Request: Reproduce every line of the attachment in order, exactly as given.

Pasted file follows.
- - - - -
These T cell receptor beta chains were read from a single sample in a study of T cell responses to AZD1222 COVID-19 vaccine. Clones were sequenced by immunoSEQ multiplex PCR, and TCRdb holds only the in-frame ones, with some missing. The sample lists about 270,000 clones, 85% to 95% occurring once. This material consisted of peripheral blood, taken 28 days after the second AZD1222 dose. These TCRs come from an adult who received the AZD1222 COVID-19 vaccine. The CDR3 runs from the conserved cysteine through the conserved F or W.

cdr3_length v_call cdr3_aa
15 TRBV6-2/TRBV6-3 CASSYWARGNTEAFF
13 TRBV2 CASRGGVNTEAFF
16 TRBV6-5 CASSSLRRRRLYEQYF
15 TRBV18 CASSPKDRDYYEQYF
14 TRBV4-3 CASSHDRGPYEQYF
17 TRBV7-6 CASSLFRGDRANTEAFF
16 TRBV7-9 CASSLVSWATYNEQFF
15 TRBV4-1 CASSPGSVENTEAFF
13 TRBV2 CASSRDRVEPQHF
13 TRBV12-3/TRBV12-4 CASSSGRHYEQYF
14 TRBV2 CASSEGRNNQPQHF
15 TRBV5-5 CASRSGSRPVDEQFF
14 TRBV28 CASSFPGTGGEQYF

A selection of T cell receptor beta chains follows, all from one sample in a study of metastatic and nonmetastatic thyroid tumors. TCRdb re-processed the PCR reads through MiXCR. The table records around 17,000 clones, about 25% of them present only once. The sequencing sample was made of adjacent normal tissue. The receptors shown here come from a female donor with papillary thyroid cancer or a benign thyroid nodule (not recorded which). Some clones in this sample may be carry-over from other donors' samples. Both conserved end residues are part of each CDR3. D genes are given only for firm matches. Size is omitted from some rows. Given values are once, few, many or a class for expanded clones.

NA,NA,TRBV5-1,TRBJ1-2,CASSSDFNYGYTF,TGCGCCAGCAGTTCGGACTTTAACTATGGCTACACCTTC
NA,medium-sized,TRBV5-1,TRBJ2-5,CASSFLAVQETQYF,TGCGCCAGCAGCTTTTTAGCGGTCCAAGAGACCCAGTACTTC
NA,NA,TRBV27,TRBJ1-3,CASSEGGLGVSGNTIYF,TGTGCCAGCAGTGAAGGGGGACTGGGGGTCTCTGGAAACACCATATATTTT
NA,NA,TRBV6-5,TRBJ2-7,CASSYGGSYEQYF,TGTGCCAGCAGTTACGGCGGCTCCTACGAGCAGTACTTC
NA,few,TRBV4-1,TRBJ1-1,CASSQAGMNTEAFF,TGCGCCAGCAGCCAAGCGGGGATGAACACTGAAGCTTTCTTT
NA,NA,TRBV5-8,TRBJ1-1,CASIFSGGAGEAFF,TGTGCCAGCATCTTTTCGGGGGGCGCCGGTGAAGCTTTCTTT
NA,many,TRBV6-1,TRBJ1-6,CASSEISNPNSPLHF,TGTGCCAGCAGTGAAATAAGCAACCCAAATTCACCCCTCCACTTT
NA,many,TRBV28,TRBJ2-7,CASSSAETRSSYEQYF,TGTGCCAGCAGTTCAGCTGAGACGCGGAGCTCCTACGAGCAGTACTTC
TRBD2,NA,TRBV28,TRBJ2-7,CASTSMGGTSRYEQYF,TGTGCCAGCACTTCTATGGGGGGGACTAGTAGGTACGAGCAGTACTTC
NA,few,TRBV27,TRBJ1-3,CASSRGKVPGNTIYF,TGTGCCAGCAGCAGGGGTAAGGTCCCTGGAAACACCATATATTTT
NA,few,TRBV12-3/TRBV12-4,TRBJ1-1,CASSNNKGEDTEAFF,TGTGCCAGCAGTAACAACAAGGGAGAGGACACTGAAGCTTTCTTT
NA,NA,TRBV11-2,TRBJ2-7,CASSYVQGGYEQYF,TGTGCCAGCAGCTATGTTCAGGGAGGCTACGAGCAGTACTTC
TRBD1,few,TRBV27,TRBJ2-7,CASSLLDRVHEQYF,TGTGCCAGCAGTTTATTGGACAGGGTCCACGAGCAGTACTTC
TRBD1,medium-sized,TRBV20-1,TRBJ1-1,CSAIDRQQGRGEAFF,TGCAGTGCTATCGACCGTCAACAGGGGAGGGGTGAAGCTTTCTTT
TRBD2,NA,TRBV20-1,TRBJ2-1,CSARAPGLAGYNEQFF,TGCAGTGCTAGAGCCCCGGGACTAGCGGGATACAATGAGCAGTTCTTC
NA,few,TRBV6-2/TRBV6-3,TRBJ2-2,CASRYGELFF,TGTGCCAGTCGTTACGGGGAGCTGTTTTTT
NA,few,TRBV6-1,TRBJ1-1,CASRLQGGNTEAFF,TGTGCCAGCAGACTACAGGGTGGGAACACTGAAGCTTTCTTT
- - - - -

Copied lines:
These T cell receptor beta chains were read from a single sample in a study of T cell responses to AZD1222 COVID-19 vaccine. Clones were sequenced by immunoSEQ multiplex PCR, and TCRdb holds only the in-frame ones, with some missing. The sample lists about 270,000 clones, 85% to 95% occurring once. This material consisted of peripheral blood, taken 28 days after the second AZD1222 dose. These TCRs come from an adult who received the AZD1222 COVID-19 vaccine. The CDR3 runs from the conserved cysteine through the conserved F or W.

cdr3_length v_call cdr3_aa
15 TRBV6-2/TRBV6-3 CASSYWARGNTEAFF
13 TRBV2 CASRGGVNTEAFF
16 TRBV6-5 CASSSLRRRRLYEQYF
15 TRBV18 CASSPKDRDYYEQYF
14 TRBV4-3 CASSHDRGPYEQYF
17 TRBV7-6 CASSLFRGDRANTEAFF
16 TRBV7-9 CASSLVSWATYNEQFF
15 TRBV4-1 CASSPGSVENTEAFF
13 TRBV2 CASSRDRVEPQHF
13 TRBV12-3/TRBV12-4 CASSSGRHYEQYF
14 TRBV2 CASSEGRNNQPQHF
15 TRBV5-5 CASRSGSRPVDEQFF
14 TRBV28 CASSFPGTGGEQYF

A selection of T cell receptor beta chains follows, all from one sample in a study of metastatic and nonmetastatic thyroid tumors. TCRdb re-processed the PCR reads through MiXCR. The table records around 17,000 clones, about 25% of them present only once. The sequencing sample was made of adjacent normal tissue. The receptors shown here come from a female donor with papillary thyroid cancer or a benign thyroid nodule (not recorded which). Some clones in this sample may be carry-over from other donors' samples. Both conserved end residues are part of each CDR3. D genes are given only for firm matches. Size is omitted from some rows. Given values are once, few, many or a class for expanded clones.

NA,NA,TRBV5-1,TRBJ1-2,CASSSDFNYGYTF,TGCGCCAGCAGTTCGGACTTTAACTATGGCTACACCTTC
NA,medium-sized,TRBV5-1,TRBJ2-5,CASSFLAVQETQYF,TGCGCCAGCAGCTTTTTAGCGGTCCAAGAGACCCAGTACTTC
NA,NA,TRBV27,TRBJ1-3,CASSEGGLGVSGNTIYF,TGTGCCAGCAGTGAAGGGGGACTGGGGGTCTCTGGAAACACCATATATTTT
NA,NA,TRBV6-5,TRBJ2-7,CASSYGGSYEQYF,TGTGCCAGCAGTTACGGCGGCTCCTACGAGCAGTACTTC
NA,few,TRBV4-1,TRBJ1-1,CASSQAGMNTEAFF,TGCGCCAGCAGCCAAGCGGGGATGAACACTGAAGCTTTCTTT
NA,NA,TRBV5-8,TRBJ1-1,CASIFSGGAGEAFF,TGTGCCAGCATCTTTTCGGGGGGCGCCGGTGAAGCTTTCTTT
NA,many,TRBV6-1,TRBJ1-6,CASSEISNPNSPLHF,TGTGCCAGCAGTGAAATAAGCAACCCAAATTCACCCCTCCACTTT
NA,many,TRBV28,TRBJ2-7,CASSSAETRSSYEQYF,TGTGCCAGCAGTTCAGCTGAGACGCGGAGCTCCTACGAGCAGTACTTC
TRBD2,NA,TRBV28,TRBJ2-7,CASTSMGGTSRYEQYF,TGTGCCAGCACTTCTATGGGGGGGACTAGTAGGTACGAGCAGTACTTC
NA,few,TRBV27,TRBJ1-3,CASSRGKVPGNTIYF,TGTGCCAGCAGCAGGGGTAAGGTCCCTGGAAACACCATATATTTT
NA,few,TRBV12-3/TRBV12-4,TRBJ1-1,CASSNNKGEDTEAFF,TGTGCCAGCAGTAACAACAAGGGAGAGGACACTGAAGCTTTCTTT
NA,NA,TRBV11-2,TRBJ2-7,CASSYVQGGYEQYF,TGTGCCAGCAGCTATGTTCAGGGAGGCTACGAGCAGTACTTC
TRBD1,few,TRBV27,TRBJ2-7,CASSLLDRVHEQYF,TGTGCCAGCAGTTTATTGGACAGGGTCCACGAGCAGTACTTC
TRBD1,medium-sized,TRBV20-1,TRBJ1-1,CSAIDRQQGRGEAFF,TGCAGTGCTATCGACCGTCAACAGGGGAGGGGTGAAGCTTTCTTT
TRBD2,NA,TRBV20-1,TRBJ2-1,CSARAPGLAGYNEQFF,TGCAGTGCTAGAGCCCCGGGACTAGCGGGATACAATGAGCAGTTCTTC
NA,few,TRBV6-2/TRBV6-3,TRBJ2-2,CASRYGELFF,TGTGCCAGTCGTTACGGGGAGCTGTTTTTT
NA,few,TRBV6-1,TRBJ1-1,CASRLQGGNTEAFF,TGTGCCAGCAGACTACAGGGTGGGAACACTGAAGCTTTCTTT